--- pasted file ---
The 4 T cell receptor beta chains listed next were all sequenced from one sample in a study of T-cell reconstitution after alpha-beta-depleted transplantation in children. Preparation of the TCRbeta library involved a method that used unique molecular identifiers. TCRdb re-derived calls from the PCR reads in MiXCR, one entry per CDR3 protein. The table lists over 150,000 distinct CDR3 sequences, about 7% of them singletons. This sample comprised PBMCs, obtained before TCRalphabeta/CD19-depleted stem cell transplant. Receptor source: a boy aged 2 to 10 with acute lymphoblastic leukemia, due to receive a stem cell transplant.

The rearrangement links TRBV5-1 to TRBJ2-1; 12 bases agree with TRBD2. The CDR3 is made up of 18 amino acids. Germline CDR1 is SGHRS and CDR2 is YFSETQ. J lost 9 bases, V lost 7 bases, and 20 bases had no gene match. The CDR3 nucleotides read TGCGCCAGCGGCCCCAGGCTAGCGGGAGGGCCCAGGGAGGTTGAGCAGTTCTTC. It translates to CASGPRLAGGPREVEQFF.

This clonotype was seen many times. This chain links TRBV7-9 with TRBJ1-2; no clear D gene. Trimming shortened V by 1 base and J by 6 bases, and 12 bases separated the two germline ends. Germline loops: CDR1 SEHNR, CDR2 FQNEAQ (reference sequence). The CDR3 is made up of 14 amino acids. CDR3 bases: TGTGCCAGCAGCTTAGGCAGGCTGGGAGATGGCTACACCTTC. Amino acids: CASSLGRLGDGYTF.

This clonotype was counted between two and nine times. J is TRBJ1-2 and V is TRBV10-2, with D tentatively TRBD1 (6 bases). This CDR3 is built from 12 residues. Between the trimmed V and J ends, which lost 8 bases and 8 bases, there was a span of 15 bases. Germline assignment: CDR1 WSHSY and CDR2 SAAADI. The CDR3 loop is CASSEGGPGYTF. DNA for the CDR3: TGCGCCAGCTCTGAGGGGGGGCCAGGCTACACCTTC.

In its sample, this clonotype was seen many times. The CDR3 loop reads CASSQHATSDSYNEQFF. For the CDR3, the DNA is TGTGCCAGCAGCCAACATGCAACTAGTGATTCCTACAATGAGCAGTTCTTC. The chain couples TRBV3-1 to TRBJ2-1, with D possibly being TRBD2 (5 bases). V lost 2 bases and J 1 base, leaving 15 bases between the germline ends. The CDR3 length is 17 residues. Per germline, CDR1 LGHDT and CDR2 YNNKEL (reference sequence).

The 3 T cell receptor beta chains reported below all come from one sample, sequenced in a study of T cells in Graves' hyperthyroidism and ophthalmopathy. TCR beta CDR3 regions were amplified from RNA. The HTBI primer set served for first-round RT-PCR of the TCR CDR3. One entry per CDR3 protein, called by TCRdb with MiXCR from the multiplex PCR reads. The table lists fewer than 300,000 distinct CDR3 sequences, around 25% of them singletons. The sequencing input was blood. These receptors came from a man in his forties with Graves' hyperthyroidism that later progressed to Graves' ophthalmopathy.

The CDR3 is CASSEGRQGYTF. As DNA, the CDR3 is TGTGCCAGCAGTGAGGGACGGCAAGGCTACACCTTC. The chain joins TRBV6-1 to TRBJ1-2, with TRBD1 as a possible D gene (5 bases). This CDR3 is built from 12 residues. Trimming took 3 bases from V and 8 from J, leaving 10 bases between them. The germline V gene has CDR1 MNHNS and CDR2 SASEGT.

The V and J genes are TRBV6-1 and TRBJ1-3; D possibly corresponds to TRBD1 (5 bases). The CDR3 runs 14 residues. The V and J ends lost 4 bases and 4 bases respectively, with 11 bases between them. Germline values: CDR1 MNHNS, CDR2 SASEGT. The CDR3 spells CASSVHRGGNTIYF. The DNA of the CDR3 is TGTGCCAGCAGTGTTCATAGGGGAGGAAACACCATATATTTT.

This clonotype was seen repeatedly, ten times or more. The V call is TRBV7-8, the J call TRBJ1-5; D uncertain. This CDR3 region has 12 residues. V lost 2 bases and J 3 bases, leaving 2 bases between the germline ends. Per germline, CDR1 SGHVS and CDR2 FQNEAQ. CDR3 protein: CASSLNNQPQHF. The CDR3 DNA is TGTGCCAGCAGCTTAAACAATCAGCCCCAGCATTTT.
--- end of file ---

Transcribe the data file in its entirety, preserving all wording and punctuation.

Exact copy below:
The 4 T cell receptor beta chains listed next were all sequenced from one sample in a study of T-cell reconstitution after alpha-beta-depleted transplantation in children. Preparation of the TCRbeta library involved a method that used unique molecular identifiers. TCRdb re-derived calls from the PCR reads in MiXCR, one entry per CDR3 protein. The table lists over 150,000 distinct CDR3 sequences, about 7% of them singletons. This sample comprised PBMCs, obtained before TCRalphabeta/CD19-depleted stem cell transplant. Receptor source: a boy aged 2 to 10 with acute lymphoblastic leukemia, due to receive a stem cell transplant.

The rearrangement links TRBV5-1 to TRBJ2-1; 12 bases agree with TRBD2. The CDR3 is made up of 18 amino acids. Germline CDR1 is SGHRS and CDR2 is YFSETQ. J lost 9 bases, V lost 7 bases, and 20 bases had no gene match. The CDR3 nucleotides read TGCGCCAGCGGCCCCAGGCTAGCGGGAGGGCCCAGGGAGGTTGAGCAGTTCTTC. It translates to CASGPRLAGGPREVEQFF.

This clonotype was seen many times. This chain links TRBV7-9 with TRBJ1-2; no clear D gene. Trimming shortened V by 1 base and J by 6 bases, and 12 bases separated the two germline ends. Germline loops: CDR1 SEHNR, CDR2 FQNEAQ (reference sequence). The CDR3 is made up of 14 amino acids. CDR3 bases: TGTGCCAGCAGCTTAGGCAGGCTGGGAGATGGCTACACCTTC. Amino acids: CASSLGRLGDGYTF.

This clonotype was counted between two and nine times. J is TRBJ1-2 and V is TRBV10-2, with D tentatively TRBD1 (6 bases). This CDR3 is built from 12 residues. Between the trimmed V and J ends, which lost 8 bases and 8 bases, there was a span of 15 bases. Germline assignment: CDR1 WSHSY and CDR2 SAAADI. The CDR3 loop is CASSEGGPGYTF. DNA for the CDR3: TGCGCCAGCTCTGAGGGGGGGCCAGGCTACACCTTC.

In its sample, this clonotype was seen many times. The CDR3 loop reads CASSQHATSDSYNEQFF. For the CDR3, the DNA is TGTGCCAGCAGCCAACATGCAACTAGTGATTCCTACAATGAGCAGTTCTTC. The chain couples TRBV3-1 to TRBJ2-1, with D possibly being TRBD2 (5 bases). V lost 2 bases and J 1 base, leaving 15 bases between the germline ends. The CDR3 length is 17 residues. Per germline, CDR1 LGHDT and CDR2 YNNKEL (reference sequence).

The 3 T cell receptor beta chains reported below all come from one sample, sequenced in a study of T cells in Graves' hyperthyroidism and ophthalmopathy. TCR beta CDR3 regions were amplified from RNA. The HTBI primer set served for first-round RT-PCR of the TCR CDR3. One entry per CDR3 protein, called by TCRdb with MiXCR from the multiplex PCR reads. The table lists fewer than 300,000 distinct CDR3 sequences, around 25% of them singletons. The sequencing input was blood. These receptors came from a man in his forties with Graves' hyperthyroidism that later progressed to Graves' ophthalmopathy.

The CDR3 is CASSEGRQGYTF. As DNA, the CDR3 is TGTGCCAGCAGTGAGGGACGGCAAGGCTACACCTTC. The chain joins TRBV6-1 to TRBJ1-2, with TRBD1 as a possible D gene (5 bases). This CDR3 is built from 12 residues. Trimming took 3 bases from V and 8 from J, leaving 10 bases between them. The germline V gene has CDR1 MNHNS and CDR2 SASEGT.

The V and J genes are TRBV6-1 and TRBJ1-3; D possibly corresponds to TRBD1 (5 bases). The CDR3 runs 14 residues. The V and J ends lost 4 bases and 4 bases respectively, with 11 bases between them. Germline values: CDR1 MNHNS, CDR2 SASEGT. The CDR3 spells CASSVHRGGNTIYF. The DNA of the CDR3 is TGTGCCAGCAGTGTTCATAGGGGAGGAAACACCATATATTTT.

This clonotype was seen repeatedly, ten times or more. The V call is TRBV7-8, the J call TRBJ1-5; D uncertain. This CDR3 region has 12 residues. V lost 2 bases and J 3 bases, leaving 2 bases between the germline ends. Per germline, CDR1 SGHVS and CDR2 FQNEAQ. CDR3 protein: CASSLNNQPQHF. The CDR3 DNA is TGTGCCAGCAGCTTAAACAATCAGCCCCAGCATTTT.